Sign In

​After y​​ou've put to use all the techniques for building a shelter and a fire, it's time to think about signaling. You must consider signaling your third priority of life. There are two goals here: 

  1. To let someone know where you are 

  2. To let someone know you need help

​The main rule to keep in mind regarding signaling is that a good signal is anything that makes you bigger than you are and attracts attention to your situation.

Signaling, like everything else in survival, is not a spur-of-the-moment ordeal. You must prepare for it. It's impossible to know when help will come within sight or hearing. Prepare for two types of signaling: ground-to-air and ground-to-ground.

One of the first steps is to locate a clearing where signaling efforts are easily visible. If you are not in a clearing when you become lost, move to one, then stay put until a search and rescue team finds you.

Your signaling process is dictated, to some extent, by geography and the time of year. If you are in the mountains, it is likely that signaling at night will be a waste of time. Because of hazardous flying conditions, most search flights end at sundown; treacherous terrain may rule out ground searches as well. In the desert or on the plains, however, searches often go on around the clock.


A drawing of an arrow.There is a new set of international symbols that has been developed by a committee on international civil aviation. Keep in mind that if the symbols are being used to attract attention, they need to be from 30 to 50 feet in length and 3 to 4 feet wide. If they are being used in response to a question asked by a pilot in the air via a PA system, they need only be large enough to convey your message. These symbols can be tramped in snow or sand, or constructed out of ground litter, debris or any available material.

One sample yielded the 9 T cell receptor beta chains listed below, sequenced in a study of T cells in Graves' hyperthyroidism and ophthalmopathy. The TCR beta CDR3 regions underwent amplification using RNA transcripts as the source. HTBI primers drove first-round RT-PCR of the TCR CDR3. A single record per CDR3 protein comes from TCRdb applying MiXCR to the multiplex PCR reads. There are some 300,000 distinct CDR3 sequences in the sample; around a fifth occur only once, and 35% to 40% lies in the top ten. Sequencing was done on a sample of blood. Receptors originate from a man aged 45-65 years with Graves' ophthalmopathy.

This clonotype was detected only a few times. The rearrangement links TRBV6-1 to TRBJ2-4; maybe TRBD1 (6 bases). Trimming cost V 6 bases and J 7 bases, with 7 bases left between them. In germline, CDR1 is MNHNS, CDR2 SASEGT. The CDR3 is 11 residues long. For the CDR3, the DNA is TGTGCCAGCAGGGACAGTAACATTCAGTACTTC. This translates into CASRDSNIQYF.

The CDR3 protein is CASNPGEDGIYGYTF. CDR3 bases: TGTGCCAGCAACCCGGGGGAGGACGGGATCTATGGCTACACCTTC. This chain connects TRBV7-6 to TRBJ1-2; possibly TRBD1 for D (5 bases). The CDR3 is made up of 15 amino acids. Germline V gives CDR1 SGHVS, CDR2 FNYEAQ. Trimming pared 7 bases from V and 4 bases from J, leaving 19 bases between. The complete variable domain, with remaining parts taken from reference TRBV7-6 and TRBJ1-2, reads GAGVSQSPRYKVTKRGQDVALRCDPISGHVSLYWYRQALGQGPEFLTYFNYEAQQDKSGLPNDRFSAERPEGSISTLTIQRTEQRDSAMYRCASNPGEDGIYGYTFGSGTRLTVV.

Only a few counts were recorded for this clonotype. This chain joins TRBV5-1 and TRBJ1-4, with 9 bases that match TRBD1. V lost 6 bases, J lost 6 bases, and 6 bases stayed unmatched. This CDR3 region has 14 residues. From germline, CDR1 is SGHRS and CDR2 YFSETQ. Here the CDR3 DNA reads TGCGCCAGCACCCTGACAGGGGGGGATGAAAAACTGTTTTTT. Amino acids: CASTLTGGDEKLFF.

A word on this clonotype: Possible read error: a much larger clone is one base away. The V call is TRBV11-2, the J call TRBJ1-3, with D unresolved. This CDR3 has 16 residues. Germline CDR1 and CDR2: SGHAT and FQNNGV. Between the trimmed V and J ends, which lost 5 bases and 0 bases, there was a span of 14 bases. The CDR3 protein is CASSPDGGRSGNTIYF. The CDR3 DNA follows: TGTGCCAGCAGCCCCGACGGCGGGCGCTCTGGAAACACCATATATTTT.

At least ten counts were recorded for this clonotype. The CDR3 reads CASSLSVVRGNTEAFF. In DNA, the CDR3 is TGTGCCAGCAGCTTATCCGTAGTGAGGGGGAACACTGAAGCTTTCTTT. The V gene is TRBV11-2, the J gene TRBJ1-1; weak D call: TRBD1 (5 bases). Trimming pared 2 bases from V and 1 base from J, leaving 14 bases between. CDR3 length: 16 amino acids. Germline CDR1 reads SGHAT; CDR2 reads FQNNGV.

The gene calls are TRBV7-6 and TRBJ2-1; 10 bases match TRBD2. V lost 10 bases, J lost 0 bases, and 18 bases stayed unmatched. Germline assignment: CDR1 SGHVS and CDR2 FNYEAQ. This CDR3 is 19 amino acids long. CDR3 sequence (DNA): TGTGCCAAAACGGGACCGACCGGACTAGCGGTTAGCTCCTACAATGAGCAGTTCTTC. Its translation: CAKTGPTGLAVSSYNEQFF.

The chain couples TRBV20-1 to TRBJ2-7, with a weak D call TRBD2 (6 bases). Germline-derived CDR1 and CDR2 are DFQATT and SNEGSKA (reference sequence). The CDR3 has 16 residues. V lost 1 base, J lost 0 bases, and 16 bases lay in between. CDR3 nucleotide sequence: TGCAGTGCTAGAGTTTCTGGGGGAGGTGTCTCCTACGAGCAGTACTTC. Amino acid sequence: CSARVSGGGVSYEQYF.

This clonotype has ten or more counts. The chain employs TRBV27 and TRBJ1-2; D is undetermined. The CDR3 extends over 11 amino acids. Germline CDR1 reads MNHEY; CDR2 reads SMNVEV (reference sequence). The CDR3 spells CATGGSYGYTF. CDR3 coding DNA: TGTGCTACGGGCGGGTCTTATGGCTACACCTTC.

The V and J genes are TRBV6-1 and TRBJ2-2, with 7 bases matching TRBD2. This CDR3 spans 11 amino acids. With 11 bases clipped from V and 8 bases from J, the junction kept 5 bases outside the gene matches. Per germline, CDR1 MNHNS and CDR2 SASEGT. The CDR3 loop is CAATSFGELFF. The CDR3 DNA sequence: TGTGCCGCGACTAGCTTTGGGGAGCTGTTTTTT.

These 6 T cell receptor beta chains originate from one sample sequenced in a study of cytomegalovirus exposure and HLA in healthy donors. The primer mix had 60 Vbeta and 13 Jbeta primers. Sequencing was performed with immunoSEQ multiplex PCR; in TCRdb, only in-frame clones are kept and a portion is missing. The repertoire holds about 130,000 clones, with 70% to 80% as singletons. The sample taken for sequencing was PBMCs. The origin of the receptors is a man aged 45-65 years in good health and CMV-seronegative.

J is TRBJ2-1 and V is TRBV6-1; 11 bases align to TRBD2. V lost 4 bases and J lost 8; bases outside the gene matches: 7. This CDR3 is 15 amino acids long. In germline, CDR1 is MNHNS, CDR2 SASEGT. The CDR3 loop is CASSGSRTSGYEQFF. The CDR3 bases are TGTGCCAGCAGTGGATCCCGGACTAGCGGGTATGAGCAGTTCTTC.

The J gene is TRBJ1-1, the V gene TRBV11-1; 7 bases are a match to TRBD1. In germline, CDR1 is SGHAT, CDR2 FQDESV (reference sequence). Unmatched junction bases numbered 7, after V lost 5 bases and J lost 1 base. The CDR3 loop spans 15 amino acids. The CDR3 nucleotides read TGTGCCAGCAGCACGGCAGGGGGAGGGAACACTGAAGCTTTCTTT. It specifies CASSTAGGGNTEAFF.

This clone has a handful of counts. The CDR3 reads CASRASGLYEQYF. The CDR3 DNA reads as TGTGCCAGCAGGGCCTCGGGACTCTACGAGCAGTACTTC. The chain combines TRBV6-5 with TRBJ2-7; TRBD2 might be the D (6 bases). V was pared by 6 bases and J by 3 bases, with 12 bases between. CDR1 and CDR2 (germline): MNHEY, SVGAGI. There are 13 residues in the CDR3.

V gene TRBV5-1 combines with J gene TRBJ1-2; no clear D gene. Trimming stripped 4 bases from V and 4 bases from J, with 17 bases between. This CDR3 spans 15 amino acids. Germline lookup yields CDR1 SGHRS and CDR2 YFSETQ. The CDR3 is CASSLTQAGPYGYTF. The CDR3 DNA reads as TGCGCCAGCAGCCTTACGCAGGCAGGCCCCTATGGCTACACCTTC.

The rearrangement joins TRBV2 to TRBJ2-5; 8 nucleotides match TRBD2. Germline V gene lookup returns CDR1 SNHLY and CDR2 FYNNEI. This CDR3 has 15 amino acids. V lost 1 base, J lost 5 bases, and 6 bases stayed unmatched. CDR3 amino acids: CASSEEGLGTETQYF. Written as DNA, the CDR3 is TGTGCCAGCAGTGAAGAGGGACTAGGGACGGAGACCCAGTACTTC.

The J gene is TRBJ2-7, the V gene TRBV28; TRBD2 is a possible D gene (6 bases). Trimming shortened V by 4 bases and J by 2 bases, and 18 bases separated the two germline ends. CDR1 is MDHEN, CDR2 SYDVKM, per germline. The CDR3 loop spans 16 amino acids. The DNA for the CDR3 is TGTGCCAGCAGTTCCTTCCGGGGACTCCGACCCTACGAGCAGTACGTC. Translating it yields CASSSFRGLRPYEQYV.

The first symbol is a “V”. This means require assistance. The second symbol is an “X”. This means require medical assistance. “N” means no. “Y” means yes. An arrow pointing in a direction means proceeding in this direction. These do not replace any of the military symbols—this is strictly for civil aviation.

Signal Fires

Fire is a powerful signaling tool, and one that requires advance preparation. To create the V symbol, (to signal that you require assistance) prepare three fire bases in a triangle 30 to 50 feet apart. The fire at the apex of your V should be your camp fire, which will be burning at all times. The fire bases on the points of the V will be prepared, but not always burning. When a search aircraft (a single engine aircraft or a helicopter) enters your area, light your other two fire bases. This will give you a triangle of fire, which will distinguish your plea for help from other fires that may be in the vicinity (of which you are unaware). 

The same method applies to smoking fires. Build your fire bases on the points, with extremely dry tinder on the bottom. On top of that, put lots of dry kindling, and on top of that pile green vegetation. When a search aircraft enters your area, pile green material on top of your existing fire, and torch off your other two fire bases. This will give you the triangle of smoke.

Signal Mirror

The very best type of ground-to-air signal during sunlit hours is the glass G.I. type signal mirror. This type of mirror will generate 5 to 7 million candlepower of light in bright sunshine, and can be seen for 20 to 25 miles. This type of power will never be generated by the metal mirror. The G.I. type mirror is available at most surplus stores. Read the directions on the back of the mirror and practice before venturing out.